It is the time of the Spanish Inquisition. Maria does not like what is going on during the "Auto De Fe". When she speaks out, she is arrested and accused of being a witch. Torquemada has ...
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It is the time of the Spanish Inquisition. Maria does not like what is going on during the "Auto De Fe". When she speaks out, she is arrested and accused of being a witch. Torquemada has plans for her! He orders her tortured, and her tongue to be cut out. Her husband attempts to free her...Written by
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The Pope of the Catholic Church during the majority of the Spanish Inquisition was Pope Innocent VIII, who had originally appointed Torquemada as the Grand Inquisitor of Spain in 1487. Unlike the film, which portrays the Pope as disapproving of Torquemada's actions, Innocent VIII fully supported the endeavor. See more »
When his wife Maria (Rona De Ricci) is accused of being a witch by Torquemada, the Grand Inquisitor (Lance Henriksen), distraught Antonio attempts a daring rescue mission, breaking into the Inquisition's headquarters. Soon enough, he too finds himself a prisoner, and faces Torquemada's latest torture device: The Pendulum.
I have a lot of time for director Stuart Gordon, but I do feel like he fumbled the ball slightly with The Pit and the Pendulum. When dealing with weighty historical subjects such as witch trials, torture and the Spanish Inquisition, I feel like gritty realism is the best approach; comedy should not be allowed to dilute the horror (unless, of course, you're Monty Python). Gordon, however, imbues his adaptation of Edgar Allen Poe's short story with a degree of levity that is completely at odds with the horrifying topic at hand. At best, it's mildly distracting; at worst, it's bloody silly (the worst example being when baker Antonio is sat on a metal chair over a fire and makes a quip about 'burning his buns').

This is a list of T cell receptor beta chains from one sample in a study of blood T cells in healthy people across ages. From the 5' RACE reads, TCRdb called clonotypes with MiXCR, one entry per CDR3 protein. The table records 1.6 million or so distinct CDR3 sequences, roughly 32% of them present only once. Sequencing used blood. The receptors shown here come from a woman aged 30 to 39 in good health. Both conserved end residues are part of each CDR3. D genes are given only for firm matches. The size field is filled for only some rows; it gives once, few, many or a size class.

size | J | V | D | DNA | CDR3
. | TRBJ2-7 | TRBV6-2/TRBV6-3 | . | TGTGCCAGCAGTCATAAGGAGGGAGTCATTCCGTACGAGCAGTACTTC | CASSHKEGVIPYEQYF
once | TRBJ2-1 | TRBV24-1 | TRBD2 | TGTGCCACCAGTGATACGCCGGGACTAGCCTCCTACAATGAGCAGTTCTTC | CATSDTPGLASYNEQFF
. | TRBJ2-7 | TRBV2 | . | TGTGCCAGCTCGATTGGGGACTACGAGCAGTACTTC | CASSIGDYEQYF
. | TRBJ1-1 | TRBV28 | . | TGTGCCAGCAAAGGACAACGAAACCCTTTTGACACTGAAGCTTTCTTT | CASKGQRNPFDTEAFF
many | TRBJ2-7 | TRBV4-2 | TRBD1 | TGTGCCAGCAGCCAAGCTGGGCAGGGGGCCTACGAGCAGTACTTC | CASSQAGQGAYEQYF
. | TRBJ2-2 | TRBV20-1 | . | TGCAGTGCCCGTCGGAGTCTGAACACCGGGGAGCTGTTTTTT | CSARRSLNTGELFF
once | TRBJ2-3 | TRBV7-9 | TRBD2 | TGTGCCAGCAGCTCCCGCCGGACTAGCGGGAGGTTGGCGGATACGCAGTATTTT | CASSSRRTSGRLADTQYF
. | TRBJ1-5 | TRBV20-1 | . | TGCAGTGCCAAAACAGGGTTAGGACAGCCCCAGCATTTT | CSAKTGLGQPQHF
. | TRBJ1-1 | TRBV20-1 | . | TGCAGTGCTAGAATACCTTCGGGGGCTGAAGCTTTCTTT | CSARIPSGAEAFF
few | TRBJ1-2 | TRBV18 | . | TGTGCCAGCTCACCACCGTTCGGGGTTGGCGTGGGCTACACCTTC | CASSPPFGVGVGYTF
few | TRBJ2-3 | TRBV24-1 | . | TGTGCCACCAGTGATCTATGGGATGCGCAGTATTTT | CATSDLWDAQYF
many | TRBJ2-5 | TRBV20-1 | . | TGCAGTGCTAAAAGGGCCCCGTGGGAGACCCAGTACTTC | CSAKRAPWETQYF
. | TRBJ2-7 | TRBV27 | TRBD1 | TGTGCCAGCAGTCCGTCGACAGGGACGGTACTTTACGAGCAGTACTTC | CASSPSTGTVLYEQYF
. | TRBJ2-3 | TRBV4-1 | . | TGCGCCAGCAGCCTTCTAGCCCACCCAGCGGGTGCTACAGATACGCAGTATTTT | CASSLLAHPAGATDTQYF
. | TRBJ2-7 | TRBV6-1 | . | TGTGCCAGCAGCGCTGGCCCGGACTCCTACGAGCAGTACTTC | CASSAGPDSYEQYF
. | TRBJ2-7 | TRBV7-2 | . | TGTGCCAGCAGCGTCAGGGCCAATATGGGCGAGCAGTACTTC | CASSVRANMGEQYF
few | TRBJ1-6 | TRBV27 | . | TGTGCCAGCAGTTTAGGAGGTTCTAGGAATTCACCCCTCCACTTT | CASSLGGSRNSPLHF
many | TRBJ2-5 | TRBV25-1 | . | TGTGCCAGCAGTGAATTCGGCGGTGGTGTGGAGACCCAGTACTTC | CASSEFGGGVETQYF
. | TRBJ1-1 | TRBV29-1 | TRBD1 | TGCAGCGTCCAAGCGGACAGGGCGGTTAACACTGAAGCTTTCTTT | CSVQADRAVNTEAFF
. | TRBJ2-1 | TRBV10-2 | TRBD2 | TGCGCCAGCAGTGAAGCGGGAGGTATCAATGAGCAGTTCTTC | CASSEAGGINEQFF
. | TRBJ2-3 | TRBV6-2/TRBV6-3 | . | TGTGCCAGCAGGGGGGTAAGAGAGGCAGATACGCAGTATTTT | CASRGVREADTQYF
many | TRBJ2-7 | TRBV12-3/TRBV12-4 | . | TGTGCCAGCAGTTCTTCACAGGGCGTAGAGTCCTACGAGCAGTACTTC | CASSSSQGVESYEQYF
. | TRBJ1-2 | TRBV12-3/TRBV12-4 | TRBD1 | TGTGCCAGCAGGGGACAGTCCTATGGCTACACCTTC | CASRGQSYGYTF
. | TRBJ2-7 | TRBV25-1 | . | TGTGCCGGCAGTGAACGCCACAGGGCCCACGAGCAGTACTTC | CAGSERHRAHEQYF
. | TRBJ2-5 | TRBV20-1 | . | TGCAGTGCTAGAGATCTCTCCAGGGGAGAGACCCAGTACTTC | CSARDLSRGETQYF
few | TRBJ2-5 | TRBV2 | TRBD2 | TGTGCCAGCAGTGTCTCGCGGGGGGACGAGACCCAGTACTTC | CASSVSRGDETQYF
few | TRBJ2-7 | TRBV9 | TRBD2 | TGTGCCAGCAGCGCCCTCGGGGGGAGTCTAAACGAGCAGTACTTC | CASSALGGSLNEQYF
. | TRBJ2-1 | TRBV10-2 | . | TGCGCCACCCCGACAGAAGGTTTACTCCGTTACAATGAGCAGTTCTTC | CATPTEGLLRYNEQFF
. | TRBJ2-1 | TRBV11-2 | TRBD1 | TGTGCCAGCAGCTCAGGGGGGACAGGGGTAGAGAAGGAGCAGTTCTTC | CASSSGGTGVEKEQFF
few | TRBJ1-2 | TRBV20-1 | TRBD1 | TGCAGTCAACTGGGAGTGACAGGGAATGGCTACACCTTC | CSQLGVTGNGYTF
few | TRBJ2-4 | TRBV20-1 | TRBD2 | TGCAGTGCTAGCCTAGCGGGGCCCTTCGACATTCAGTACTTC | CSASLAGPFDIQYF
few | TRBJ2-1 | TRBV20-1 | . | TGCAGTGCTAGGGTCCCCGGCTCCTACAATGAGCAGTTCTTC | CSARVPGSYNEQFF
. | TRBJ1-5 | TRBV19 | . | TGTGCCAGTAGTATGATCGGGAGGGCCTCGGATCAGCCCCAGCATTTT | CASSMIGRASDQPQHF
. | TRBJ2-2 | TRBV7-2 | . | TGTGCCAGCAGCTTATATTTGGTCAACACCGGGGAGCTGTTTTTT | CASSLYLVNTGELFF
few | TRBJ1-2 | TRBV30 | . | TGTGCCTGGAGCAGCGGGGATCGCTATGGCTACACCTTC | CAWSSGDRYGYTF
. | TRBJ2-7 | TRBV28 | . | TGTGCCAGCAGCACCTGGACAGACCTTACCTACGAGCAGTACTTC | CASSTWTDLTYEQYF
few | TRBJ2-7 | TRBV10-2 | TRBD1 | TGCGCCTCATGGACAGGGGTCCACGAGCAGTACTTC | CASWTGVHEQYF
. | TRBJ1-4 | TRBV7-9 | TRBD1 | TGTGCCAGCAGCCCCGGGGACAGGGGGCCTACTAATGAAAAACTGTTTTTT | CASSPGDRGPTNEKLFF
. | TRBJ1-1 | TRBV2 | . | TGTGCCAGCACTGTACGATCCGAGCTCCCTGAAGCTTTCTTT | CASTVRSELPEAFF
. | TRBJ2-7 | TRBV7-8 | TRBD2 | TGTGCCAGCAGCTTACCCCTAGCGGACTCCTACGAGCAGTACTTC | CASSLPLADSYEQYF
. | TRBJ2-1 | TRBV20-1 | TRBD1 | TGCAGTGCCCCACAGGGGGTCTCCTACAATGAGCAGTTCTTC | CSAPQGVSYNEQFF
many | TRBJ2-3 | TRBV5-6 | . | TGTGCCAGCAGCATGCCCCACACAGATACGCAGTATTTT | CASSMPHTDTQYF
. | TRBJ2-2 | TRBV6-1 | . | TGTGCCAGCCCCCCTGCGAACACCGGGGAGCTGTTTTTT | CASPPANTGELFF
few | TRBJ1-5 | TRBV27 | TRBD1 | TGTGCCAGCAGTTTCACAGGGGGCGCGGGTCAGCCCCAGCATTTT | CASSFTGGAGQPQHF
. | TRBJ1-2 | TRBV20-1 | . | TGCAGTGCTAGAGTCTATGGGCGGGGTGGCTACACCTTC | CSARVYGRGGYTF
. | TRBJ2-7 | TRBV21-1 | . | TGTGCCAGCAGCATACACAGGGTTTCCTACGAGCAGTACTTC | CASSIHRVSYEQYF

It's not all bad news though: the film open with an inspired scene that effectively illustrates the sheer lunacy of the Inquisition, with the posthumous flogging of a crumbling corpse; Henriksen is wonderfully evil throughout, relishing every bonkers moment; Gordon regular Jeffrey Combs has a memorable supporting role as Torquemada's assistant; Ollie Reed knocks back some booze before being walled up alive; and De Ricci is delicious, the lovely lady baring all for her art. There's also one wonderfully OTT scene that is hard not to enjoy, no matter how daft it is: Esmerelda, a real witch, swallows gunpowder on the way to the stake, exploding when she is set alight, her bones impaling those in the crowd.
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